Ask, and you will receive that your joy may be full. It is fitting on Rogate Sunday to sing Luther’s (1483-1546) catechism hymn on the Our Father, “Our Father, Who From Heaven Above” (766). Setting the teachings of the Small Catechism to music, we both learn and confess Christian teaching on prayer, and the role of prayer in our lives.
With this hymn in 1539, Luther continued his project of writing a hymn for each of the six chief parts of Christian doctrine. (The first four were written in 1523-1524; the last, on baptism, “To Jordan Came the Christ Our Lord,” in 1541.) The tune was an existing tune which he revised for use with his text.
Luther strongly encouraged the use of music to teach the Christian faith, writing over 40 hymns and encouraging others to do so. With this hymn, Luther unpacks Jesus’ words: “Whatever you ask the Father in my name, He will give you.” Prayer is given so that we may plead to the Father through the Son for the needs of our neighbors, friends, community, and the entire world. We live in Christ’s forgiveness and share it with others.
The PRELUDE includes two settings of this hymn. The first is by Johann Pachelbel (1653-1706). Pachelbel represents the finest of the south German organ school for his contributions in chorale preludes during the Baroque period. His composition played today is part of this tradition.
The second setting is by Friedrich Wilhelm Zachau (or Zachow) (1663-1712). He served as kantor at the Market Church in Halle. He is known for his composition of cantatas and for being a music instructor, especially of Georg Friedic Handel.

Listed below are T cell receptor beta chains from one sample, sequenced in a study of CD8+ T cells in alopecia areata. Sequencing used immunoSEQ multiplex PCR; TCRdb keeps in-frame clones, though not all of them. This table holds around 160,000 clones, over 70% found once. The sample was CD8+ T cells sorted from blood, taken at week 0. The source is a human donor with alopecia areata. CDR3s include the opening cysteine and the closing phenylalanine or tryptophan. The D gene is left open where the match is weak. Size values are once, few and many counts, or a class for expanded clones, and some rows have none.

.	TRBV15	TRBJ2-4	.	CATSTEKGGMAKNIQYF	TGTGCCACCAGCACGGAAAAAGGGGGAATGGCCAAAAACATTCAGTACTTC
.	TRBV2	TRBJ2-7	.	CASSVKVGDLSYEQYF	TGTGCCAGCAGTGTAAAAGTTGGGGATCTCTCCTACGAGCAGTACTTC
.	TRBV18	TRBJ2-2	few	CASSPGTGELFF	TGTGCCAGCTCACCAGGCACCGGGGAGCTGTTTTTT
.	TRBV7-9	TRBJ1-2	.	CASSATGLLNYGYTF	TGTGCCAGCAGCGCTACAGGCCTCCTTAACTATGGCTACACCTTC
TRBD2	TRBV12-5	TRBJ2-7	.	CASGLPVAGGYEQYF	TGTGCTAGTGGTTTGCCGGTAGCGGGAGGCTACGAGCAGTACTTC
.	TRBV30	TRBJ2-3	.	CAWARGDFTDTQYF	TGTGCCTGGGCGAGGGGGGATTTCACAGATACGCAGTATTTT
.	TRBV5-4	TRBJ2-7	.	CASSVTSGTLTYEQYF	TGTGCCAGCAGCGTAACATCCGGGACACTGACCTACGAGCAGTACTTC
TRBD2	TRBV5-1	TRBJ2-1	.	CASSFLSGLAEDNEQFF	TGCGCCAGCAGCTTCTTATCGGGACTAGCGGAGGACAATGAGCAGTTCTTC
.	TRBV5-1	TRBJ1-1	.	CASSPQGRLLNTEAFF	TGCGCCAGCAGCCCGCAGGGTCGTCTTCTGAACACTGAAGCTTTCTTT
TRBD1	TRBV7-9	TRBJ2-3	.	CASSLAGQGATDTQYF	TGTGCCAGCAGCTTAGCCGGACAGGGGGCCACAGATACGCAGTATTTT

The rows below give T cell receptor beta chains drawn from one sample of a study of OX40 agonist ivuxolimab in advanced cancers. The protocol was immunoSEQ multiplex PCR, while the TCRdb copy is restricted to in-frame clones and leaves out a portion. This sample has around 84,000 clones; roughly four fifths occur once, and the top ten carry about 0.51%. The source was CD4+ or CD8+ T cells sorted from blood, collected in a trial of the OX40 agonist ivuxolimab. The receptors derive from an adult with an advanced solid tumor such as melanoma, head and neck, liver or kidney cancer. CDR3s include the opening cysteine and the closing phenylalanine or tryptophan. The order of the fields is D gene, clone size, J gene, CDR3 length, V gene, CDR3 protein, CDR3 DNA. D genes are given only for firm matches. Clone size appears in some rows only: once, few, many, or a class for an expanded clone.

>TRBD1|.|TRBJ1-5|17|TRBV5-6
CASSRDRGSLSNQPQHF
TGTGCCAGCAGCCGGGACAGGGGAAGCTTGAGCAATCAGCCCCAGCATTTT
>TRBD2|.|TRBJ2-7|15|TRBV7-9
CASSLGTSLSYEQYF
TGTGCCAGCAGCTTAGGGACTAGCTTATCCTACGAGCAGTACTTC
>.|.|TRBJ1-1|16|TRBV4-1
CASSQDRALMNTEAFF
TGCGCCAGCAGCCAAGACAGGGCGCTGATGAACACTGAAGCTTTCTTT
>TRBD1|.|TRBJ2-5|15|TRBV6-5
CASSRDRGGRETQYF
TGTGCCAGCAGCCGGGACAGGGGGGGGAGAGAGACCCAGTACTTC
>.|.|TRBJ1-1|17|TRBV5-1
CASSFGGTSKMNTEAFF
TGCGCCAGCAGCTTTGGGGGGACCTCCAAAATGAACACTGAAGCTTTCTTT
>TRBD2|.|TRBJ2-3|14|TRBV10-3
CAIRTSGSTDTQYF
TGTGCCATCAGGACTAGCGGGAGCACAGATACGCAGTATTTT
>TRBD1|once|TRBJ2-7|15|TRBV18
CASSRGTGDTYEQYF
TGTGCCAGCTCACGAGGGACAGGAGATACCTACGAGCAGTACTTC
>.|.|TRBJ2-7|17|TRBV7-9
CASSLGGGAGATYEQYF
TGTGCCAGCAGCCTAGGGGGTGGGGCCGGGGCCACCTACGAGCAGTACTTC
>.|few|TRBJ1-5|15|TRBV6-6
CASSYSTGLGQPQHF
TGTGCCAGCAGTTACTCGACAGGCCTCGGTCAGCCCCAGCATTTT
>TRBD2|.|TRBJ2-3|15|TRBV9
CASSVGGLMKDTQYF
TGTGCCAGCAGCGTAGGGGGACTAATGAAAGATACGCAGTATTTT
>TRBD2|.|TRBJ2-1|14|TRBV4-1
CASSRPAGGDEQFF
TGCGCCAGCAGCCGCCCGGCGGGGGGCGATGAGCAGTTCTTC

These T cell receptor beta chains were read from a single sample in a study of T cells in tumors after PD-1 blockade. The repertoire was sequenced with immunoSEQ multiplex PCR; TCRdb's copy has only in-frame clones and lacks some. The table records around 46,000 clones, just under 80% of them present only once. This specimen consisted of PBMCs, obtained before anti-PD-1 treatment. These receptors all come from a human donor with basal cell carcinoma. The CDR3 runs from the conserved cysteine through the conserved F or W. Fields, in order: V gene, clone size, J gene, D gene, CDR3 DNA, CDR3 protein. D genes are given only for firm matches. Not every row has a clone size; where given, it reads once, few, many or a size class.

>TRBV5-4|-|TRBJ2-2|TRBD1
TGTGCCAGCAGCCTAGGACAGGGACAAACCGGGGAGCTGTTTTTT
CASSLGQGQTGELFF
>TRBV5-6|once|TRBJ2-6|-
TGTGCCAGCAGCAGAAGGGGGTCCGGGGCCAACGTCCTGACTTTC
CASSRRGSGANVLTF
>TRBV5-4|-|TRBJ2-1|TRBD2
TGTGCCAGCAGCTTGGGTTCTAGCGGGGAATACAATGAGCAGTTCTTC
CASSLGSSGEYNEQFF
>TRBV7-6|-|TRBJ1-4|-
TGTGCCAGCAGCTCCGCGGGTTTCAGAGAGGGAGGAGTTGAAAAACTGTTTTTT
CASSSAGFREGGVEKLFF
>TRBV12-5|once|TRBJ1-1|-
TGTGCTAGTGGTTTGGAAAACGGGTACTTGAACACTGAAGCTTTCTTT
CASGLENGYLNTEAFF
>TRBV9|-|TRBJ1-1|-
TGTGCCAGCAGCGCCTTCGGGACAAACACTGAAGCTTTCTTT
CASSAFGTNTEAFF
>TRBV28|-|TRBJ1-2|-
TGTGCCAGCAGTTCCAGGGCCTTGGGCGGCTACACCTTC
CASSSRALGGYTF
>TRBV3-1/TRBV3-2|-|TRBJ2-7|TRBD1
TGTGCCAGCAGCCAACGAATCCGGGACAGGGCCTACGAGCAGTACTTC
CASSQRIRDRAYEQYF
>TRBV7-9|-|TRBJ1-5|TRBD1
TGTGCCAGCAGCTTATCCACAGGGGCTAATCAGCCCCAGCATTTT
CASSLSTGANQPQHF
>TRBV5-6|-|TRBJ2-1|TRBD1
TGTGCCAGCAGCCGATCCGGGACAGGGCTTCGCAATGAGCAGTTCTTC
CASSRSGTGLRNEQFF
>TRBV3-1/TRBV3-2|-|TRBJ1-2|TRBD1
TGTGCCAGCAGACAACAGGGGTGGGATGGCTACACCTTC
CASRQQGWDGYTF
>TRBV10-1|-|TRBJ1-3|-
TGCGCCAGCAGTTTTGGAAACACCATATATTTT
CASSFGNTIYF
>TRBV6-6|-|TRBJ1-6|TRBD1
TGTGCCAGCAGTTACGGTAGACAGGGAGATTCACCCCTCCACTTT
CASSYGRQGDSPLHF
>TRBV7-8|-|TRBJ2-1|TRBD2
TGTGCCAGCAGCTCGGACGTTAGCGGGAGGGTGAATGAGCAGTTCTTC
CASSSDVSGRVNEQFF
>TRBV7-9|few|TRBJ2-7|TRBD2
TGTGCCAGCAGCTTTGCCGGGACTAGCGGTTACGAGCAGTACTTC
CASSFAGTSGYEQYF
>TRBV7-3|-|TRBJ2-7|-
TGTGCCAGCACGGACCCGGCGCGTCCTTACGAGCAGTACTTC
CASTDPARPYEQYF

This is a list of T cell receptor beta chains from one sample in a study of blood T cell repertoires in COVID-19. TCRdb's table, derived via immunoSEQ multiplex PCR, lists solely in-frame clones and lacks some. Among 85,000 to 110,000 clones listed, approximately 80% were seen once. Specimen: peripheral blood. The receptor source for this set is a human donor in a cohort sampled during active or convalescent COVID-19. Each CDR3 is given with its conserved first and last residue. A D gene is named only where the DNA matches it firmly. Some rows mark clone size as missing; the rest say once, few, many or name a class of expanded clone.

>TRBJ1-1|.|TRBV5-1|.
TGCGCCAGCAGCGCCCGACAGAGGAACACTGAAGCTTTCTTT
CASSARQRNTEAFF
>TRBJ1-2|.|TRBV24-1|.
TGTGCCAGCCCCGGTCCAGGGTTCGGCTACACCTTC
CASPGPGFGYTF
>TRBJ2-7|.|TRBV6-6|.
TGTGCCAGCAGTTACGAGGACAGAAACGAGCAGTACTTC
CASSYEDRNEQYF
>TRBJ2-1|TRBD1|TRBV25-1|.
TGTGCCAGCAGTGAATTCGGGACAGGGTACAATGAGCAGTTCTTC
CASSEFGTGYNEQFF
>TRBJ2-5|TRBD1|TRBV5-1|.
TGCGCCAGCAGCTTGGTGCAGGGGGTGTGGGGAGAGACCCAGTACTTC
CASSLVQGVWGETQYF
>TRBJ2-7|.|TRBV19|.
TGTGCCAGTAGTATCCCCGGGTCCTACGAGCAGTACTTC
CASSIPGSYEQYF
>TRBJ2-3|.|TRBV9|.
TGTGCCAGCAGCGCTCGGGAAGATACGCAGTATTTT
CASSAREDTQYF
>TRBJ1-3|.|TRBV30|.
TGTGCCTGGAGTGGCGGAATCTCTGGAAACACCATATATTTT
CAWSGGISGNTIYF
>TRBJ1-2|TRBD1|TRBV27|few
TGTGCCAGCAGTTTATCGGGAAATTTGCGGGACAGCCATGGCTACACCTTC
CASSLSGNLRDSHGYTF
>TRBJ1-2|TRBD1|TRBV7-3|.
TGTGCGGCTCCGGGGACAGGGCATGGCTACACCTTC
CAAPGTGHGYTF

Rogate Sunday: The Latin names for the Sundays in Easter are from the first word of the Introit, with the exception of today.
Rogate comes from the Latin rogare which means “to ask,” a reference to the strong theme of prayer in the Propers for today. In ancient practice, the Monday, Tuesday, and Wednesday prior to the Ascension of Our Lord were known as Rogation Days. These days of early summer were times of special prayer for the protection of the crops. The Major Rogation was on April 25, also the Feast of St. Mark. The rite used in the ancient church was derived from the litanies of St. Mamertus of Vienne (d. 470), when that region (then called Gaul) was threatened by volcanic activity. The Introit for Rogate, “With the voice of singing declare ye, and tell this: utter it even to the end of the earth…” is from Isaiah 48.20, a joyful proclamation of the freedom of Israel from the Babylonian captivity, and of God’s gracious deliverance of His people. The Gospel for Rogate, like those for the preceding Sundays—Cantate and Jubilate, all point to the Ascension, and hence point the eyes of the faithful to our risen Lord’s eternal reign in heaven.